Unshakeable Conviction: The Enduring Nature of Love in Shakespeare's Sonnet 116

Shakespeare's Sonnet 116 is a testament to the unwavering belief in true love. In this sonnet, dedicated to the mysterious "Mr. W. H.", the speaker declares that love can withstand any challenges, even in the face of doubt and uncertainty. This proclamation is made evident in the final couplet, where the speaker asserts that if their understanding of love is proven false, then their identity as a writer would also be false. This use of irony amplifies the speaker's unwavering conviction and marks the volta, or turn, in the poem.

As with most sonnets, Sonnet 116 follows the iambic pentameter with its alternating stressed and unstressed syllables, giving the poem a regular rhythm and melodic flow. This may be one of the reasons why sonnets were often used as love letters. Additionally, the rhyme scheme of ABAB is followed, with alternating rhymes in the first three quatrains and a rhyming couplet at the end.

The poem also includes various literary devices, such as alliteration, hyperbole, metaphor, personification, and polyptoton, to enhance the theme of enduring love. Alliteration, the repetition of initial consonant sounds, can be found in words like "marriage" and "minds" or "wand'ring," "whose," and "worth". This musical quality adds emphasis to certain words and ideas in the poem. Hyperbole, or exaggeration, is used to highlight the everlasting nature of love, comparing it to the edge of doom. This is further reiterated in the final couplet where the speaker declares that love can conquer even the most extreme obstacles.

The use of metaphors is prevalent throughout the poem, with love being compared to the North Star, a symbol of constancy and guidance. Personification is also employed to describe love as having "rosy lips and cheeks" and time as bending its sickle. These literary devices add depth and meaning to the intangible concept of love.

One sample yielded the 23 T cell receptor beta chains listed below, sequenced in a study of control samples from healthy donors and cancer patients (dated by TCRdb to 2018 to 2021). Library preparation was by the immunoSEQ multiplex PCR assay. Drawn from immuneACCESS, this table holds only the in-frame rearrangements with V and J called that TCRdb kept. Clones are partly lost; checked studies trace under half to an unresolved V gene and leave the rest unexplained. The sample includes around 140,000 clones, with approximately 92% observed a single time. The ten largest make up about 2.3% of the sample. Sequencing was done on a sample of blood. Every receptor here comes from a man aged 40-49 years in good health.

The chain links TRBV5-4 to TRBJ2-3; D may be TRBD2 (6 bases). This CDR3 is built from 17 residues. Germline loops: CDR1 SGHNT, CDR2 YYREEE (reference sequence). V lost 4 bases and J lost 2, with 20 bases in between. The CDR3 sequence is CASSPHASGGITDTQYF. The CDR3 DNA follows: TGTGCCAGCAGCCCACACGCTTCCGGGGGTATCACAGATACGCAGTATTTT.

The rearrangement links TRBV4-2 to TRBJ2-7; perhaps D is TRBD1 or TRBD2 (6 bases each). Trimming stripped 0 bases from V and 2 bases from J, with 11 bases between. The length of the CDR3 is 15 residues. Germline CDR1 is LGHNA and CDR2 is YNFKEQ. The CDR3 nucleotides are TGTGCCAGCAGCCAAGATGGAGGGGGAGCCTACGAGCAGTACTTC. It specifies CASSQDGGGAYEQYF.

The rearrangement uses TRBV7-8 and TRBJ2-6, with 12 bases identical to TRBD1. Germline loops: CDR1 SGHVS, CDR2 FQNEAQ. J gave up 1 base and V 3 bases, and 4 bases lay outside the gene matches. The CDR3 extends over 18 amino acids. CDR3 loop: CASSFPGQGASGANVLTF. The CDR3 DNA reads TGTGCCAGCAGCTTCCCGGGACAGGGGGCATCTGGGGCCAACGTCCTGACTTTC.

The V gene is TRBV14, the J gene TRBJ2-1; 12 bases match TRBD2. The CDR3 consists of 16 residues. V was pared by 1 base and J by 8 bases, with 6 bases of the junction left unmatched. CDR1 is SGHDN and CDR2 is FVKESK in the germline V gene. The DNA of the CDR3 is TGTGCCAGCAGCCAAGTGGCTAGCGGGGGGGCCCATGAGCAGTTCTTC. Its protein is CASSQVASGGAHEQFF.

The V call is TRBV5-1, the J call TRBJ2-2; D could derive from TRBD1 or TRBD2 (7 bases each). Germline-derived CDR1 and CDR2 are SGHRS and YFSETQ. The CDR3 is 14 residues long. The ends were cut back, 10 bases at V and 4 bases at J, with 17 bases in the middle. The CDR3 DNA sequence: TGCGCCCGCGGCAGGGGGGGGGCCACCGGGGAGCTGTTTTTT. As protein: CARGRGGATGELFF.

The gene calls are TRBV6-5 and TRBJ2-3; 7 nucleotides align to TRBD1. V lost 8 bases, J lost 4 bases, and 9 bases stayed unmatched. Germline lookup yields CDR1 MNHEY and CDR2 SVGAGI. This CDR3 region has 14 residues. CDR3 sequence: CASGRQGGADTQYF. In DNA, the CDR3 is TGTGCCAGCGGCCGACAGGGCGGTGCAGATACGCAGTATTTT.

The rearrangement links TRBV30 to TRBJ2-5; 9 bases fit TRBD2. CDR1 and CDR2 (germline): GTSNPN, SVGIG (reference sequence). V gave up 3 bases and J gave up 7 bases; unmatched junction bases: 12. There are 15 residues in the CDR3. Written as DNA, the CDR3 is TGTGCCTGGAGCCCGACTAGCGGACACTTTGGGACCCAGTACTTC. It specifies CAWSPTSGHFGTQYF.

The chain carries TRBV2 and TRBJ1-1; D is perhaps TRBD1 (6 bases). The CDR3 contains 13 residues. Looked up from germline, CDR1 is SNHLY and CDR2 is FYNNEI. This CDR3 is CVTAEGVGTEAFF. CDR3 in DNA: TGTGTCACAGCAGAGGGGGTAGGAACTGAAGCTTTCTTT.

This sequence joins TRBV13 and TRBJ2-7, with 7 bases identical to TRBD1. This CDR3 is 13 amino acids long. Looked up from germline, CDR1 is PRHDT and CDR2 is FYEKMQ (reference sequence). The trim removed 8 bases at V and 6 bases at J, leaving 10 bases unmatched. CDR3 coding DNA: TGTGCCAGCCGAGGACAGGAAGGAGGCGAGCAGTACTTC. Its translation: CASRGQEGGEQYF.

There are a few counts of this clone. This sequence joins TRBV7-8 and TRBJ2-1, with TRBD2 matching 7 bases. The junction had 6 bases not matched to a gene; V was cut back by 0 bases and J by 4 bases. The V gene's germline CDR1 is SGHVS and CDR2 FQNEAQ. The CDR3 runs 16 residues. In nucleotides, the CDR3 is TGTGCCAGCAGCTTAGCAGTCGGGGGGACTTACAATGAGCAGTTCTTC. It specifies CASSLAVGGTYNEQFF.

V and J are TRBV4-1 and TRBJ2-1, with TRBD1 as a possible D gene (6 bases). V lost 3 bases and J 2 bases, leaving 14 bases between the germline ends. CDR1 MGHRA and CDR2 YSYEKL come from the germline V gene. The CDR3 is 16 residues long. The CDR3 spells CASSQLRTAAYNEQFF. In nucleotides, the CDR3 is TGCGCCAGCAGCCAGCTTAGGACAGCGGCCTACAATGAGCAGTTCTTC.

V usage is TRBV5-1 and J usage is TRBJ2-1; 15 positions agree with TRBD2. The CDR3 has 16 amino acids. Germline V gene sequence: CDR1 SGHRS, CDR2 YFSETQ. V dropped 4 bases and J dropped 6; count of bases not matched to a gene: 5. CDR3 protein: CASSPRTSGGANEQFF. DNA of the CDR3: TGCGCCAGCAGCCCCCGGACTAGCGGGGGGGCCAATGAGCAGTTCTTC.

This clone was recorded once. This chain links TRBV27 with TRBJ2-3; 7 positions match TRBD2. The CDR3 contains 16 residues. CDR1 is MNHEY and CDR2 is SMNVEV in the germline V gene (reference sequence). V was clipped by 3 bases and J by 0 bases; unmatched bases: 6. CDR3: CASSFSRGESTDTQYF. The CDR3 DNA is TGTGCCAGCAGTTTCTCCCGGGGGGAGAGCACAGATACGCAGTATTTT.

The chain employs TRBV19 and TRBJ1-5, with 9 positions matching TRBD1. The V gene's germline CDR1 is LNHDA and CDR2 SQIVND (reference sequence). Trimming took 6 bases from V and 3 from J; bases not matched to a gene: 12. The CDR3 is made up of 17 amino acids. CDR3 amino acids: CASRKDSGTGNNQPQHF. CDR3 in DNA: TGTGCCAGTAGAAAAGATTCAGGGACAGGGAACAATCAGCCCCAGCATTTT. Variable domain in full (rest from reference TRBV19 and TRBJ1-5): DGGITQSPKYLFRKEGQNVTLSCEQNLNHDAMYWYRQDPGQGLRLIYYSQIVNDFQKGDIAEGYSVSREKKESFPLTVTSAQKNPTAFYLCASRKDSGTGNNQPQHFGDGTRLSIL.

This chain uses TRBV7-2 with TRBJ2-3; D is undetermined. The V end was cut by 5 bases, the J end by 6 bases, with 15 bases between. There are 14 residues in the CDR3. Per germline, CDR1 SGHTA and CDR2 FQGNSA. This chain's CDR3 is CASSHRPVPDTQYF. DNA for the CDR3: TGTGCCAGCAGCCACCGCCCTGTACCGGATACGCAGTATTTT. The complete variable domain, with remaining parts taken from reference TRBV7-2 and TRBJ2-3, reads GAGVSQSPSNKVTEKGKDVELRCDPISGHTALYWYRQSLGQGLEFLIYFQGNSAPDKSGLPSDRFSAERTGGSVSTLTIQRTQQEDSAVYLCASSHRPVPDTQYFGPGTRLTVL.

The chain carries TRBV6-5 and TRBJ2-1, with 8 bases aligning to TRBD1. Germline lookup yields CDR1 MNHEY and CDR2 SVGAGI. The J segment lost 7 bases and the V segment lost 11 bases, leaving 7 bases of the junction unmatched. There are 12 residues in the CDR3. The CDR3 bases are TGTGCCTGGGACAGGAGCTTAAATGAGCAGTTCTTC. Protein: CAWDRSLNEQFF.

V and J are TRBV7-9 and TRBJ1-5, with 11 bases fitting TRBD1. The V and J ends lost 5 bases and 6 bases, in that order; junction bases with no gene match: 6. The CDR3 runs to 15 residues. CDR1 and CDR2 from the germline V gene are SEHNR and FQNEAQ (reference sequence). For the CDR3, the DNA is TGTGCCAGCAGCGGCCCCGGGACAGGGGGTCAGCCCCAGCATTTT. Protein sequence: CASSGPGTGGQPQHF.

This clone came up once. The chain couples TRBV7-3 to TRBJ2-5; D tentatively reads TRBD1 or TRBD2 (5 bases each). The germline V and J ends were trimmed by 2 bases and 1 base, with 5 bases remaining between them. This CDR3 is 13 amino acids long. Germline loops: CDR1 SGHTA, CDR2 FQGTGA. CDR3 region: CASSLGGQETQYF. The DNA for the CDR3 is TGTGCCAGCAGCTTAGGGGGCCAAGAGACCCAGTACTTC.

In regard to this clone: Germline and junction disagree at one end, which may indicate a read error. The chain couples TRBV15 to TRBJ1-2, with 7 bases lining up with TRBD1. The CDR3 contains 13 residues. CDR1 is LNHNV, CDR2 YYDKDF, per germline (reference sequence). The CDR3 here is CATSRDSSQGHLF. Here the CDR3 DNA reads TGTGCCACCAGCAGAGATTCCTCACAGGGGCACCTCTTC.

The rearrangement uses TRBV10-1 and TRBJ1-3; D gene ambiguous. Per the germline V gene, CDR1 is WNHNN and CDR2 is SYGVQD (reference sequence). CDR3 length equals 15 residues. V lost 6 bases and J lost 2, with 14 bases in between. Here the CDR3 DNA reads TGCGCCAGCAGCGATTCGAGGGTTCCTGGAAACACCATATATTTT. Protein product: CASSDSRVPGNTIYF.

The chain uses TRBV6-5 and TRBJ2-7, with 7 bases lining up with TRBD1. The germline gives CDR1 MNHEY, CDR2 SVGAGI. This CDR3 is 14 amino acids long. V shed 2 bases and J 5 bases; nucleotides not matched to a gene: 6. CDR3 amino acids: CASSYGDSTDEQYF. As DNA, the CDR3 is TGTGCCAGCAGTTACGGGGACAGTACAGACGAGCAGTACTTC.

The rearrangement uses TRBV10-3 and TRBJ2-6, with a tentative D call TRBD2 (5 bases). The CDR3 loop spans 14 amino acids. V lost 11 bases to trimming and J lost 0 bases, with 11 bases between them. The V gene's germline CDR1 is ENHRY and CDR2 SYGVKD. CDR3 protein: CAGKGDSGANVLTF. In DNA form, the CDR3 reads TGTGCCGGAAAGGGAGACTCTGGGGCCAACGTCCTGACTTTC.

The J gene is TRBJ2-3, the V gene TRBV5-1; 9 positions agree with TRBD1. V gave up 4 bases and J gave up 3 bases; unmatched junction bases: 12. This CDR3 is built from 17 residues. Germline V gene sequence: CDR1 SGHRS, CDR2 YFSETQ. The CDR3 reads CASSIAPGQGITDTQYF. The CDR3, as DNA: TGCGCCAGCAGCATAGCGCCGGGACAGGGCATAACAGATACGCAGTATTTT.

Polyptoton, or the use of different forms of the same word, can be seen in words like "alters - alteration" and "remover - remove". This creates a stylistic effect and reinforces the ideas presented in the poem.

The central theme of Sonnet 116 is love, and through the use of various literary devices, the speaker compares it to a distant yet eternal and beautiful star. This portrayal of love adds depth and emotion to the poem, making it relatable and enduring for readers throughout the ages.

Poetry in Motion: The Timeless Message of Shakespeare's Sonnet 116

Shakespeare's Sonnet 116 is a timeless ode to the enduring power of true love. Through its use of vivid imagery and poetic devices, the poem captures the essence of everlasting love and its ability to conquer all challenges. It is no wonder that Sonnet 116 remains one of Shakespeare's most widely read sonnets, treasured by many for its themes of love, beauty, and mortality.

So why did Shakespeare write Sonnet 116? Perhaps he wanted to express his own firm belief in the unshakeable nature of true love. This poem, along with the others dedicated to Mr. W. H., serves as a testament to the enduring power of love and its ability to withstand even the harshest of storms.

In conclusion, Shakespeare's Sonnet 116 is a masterpiece that beautifully encapsulates the timeless message of true love. Its structure, style, and powerful use of literary devices make it an enduring piece of poetry, resonating with readers of all generations. As Dympna Callaghan states in her book, Shakespeare's Sonnets (2007), Sonnet 116 is a true depiction of Shakespeare's unyielding belief in the everlasting nature of love.